EU Commission supports membership application for Iceland

ICELAND’S application for membership of the EU has been given the thumbs up by the European Commission.

When, as expected, the leaders of the 27 member states also agree, on foot of the Commission recommendation, negotiations should be complete in 14 months’ time.

Then it will be up to the Icelanders to vote to become the 28th member of the EU, something that is not a foregone conclusion, as support for membership has dropped off somewhat in recent months.

Iceland made its application after the collapse of its economy when its three largest banks went bankrupt in 2008 with debts six times the country’s GDP.

However, the British and Dutch governments, which compensated their citizens by about €4 billion following the collapse of the online Icesave bank, want their money back before they say they will agree to their membership.

Since the country, with a population of about 320,000, is part of the EU’s internal market and free movement Schengen area and has adopted many of the union’s laws, negotiations will go faster than for other candidates.

But the remaining 13 of the 35 accession chapters to be negotiated could prove difficult too, pointed out Fianna Fáil MEP Pat the Cope Gallagher, as they include fisheries and agriculture and budgetary matters.

“These accession negotiations should take place in a spirit of friendship and cooperation but, like all accession procedures, these negotiations will undoubtedly be tough,” he said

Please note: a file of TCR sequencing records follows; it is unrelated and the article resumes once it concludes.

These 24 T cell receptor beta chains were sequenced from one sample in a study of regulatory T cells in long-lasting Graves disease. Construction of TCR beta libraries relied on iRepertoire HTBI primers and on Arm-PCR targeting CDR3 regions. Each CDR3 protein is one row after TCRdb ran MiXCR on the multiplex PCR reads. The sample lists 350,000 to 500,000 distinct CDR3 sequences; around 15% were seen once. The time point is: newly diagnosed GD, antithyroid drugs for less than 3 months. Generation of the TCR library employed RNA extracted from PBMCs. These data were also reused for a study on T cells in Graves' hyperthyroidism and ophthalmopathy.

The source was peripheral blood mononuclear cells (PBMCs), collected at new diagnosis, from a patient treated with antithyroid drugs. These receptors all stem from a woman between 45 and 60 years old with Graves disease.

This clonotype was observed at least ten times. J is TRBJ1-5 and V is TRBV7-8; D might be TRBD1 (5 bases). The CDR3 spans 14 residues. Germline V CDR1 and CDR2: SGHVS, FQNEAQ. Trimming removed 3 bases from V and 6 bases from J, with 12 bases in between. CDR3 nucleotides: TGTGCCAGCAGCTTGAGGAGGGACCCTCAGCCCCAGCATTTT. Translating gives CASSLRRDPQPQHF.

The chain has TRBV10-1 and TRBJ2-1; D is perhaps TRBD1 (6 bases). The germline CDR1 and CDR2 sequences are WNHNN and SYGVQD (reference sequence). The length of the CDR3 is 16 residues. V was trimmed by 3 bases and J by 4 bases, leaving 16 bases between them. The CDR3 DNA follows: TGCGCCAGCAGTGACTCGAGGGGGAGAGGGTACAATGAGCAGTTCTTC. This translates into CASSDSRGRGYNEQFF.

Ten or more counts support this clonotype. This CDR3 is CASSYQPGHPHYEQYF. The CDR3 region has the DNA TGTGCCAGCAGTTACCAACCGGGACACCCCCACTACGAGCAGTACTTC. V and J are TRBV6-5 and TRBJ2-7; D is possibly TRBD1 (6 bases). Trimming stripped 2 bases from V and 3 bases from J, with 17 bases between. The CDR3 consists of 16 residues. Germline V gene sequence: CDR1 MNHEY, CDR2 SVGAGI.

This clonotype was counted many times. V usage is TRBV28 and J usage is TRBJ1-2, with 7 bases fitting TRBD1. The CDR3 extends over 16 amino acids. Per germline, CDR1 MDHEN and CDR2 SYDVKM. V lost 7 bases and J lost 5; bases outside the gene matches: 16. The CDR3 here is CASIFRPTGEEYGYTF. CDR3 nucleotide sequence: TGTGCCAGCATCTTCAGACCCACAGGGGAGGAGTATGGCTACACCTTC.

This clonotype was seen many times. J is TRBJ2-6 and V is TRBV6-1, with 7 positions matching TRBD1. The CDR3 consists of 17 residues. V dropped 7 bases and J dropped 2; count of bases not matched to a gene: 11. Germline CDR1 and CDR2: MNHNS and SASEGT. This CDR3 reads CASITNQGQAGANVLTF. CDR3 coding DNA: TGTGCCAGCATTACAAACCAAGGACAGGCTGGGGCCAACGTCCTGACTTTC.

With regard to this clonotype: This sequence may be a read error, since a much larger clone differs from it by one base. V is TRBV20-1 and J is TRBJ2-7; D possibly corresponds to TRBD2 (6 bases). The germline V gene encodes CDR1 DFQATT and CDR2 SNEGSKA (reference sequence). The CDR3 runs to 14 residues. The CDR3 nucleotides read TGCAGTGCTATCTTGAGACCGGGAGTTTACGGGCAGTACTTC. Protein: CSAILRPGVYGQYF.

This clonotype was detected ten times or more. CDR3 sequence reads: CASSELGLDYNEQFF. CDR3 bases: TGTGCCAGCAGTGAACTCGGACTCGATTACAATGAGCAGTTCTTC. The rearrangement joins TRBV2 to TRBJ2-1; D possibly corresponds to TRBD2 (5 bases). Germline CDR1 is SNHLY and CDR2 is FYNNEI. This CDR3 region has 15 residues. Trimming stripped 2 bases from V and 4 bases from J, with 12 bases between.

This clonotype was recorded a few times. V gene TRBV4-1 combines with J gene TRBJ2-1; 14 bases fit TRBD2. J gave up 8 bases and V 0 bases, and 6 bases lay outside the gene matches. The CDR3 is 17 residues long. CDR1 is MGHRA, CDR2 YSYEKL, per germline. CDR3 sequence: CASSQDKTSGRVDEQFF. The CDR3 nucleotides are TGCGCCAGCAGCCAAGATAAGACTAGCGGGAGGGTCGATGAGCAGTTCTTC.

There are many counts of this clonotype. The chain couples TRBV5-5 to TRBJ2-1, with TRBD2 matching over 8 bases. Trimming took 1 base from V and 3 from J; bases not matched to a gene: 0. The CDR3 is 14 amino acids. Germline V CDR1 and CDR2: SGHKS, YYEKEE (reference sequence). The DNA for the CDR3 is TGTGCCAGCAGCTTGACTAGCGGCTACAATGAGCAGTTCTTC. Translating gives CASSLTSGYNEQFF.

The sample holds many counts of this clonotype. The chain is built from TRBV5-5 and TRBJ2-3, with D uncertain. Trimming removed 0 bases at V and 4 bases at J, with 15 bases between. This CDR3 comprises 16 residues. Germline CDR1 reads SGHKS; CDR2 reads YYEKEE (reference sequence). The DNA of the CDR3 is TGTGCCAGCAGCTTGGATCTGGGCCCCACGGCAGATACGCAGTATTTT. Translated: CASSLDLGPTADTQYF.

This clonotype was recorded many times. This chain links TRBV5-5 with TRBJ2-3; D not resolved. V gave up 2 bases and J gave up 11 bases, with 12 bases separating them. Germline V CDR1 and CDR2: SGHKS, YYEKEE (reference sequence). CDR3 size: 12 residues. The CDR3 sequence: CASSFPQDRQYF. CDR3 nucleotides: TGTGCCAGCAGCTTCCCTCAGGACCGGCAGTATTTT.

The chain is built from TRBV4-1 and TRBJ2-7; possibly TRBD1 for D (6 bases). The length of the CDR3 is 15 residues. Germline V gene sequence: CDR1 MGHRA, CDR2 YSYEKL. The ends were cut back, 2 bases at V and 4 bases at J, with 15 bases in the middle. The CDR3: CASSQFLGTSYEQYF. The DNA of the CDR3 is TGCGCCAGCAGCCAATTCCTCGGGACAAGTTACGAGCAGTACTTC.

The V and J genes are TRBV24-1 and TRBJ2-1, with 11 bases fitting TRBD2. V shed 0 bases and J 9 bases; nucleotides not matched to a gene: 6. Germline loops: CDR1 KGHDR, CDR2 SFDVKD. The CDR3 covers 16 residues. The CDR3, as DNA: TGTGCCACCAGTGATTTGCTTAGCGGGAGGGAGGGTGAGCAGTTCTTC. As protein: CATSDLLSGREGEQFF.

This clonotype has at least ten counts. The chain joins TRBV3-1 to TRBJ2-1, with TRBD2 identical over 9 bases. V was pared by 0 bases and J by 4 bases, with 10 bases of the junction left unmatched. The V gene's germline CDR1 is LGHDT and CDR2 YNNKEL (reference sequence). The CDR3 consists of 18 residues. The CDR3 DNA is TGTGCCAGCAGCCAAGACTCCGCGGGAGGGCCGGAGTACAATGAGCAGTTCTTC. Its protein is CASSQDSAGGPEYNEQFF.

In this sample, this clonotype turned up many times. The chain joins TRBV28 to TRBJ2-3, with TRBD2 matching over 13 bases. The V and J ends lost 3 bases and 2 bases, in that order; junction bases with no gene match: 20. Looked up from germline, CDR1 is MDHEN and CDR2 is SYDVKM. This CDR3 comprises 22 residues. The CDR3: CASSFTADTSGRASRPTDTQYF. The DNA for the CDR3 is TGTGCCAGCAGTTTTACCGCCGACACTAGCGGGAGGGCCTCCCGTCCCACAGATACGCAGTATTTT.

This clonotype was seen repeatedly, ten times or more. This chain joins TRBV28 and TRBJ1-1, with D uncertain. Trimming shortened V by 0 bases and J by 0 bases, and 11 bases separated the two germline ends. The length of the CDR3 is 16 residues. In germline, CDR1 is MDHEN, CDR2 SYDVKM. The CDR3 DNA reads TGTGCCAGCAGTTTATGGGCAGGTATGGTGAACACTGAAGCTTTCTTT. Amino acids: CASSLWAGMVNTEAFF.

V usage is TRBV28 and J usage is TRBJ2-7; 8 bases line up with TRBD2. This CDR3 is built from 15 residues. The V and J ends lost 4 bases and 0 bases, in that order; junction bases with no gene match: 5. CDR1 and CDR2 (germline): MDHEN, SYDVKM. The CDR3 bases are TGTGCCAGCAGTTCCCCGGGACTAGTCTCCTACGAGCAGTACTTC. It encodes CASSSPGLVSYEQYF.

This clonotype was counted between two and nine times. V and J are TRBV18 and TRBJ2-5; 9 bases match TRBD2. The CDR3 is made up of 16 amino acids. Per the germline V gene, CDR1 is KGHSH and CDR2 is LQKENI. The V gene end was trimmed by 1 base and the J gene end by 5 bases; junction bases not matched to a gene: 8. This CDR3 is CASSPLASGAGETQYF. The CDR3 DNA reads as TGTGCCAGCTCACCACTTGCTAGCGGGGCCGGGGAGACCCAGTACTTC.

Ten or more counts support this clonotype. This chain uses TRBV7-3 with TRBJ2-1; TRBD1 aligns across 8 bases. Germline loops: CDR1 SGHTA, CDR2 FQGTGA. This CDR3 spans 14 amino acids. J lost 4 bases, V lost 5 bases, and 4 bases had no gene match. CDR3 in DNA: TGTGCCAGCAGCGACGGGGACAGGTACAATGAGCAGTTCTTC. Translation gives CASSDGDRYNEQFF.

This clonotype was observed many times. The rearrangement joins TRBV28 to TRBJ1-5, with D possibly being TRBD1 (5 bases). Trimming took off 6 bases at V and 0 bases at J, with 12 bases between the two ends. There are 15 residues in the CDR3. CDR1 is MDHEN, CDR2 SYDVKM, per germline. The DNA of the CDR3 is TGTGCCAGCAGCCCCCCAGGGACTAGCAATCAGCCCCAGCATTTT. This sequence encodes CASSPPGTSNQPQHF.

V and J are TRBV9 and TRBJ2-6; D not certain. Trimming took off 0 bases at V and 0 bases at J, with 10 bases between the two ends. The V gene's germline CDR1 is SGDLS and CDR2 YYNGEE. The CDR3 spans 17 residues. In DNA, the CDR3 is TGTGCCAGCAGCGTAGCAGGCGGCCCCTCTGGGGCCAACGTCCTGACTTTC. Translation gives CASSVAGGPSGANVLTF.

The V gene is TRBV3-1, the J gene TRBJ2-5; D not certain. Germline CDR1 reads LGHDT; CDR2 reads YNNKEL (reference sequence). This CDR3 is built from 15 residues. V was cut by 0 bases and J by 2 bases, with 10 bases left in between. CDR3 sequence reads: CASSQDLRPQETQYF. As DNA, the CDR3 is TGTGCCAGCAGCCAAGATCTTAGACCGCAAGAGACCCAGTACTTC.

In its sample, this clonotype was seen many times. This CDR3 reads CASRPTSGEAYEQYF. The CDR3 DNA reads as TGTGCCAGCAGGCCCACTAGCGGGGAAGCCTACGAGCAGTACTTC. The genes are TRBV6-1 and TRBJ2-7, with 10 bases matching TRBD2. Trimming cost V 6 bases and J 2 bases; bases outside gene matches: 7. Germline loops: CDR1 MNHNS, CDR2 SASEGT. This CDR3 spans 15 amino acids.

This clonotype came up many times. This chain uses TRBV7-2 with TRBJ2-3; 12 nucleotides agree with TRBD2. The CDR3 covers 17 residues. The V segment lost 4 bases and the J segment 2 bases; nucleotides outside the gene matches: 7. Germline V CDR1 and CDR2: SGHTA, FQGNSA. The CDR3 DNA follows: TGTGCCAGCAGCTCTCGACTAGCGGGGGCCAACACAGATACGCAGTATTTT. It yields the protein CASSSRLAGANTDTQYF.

The EU is anxious to have Iceland as a member because of its strategic location close to the Arctic area. “There has been a lot of discussion recently of the strategic importance of the Arctic area. This is where Iceland could be very useful,” said EU Commissioner for enlargement Stefan Fuele.

As global warming removes much of the ice from around the Arctic, the shipping lanes and mineral deposits in the region open up. Iceland would give the EU a greater say in the region, in which countries including Russia, Canada and the US are also interested.

Iceland Foreign Minister Ossur Skarphendinsson welcomed the Commission’s report and said he hoped the EU leaders would agree to open accession negotiations soon.

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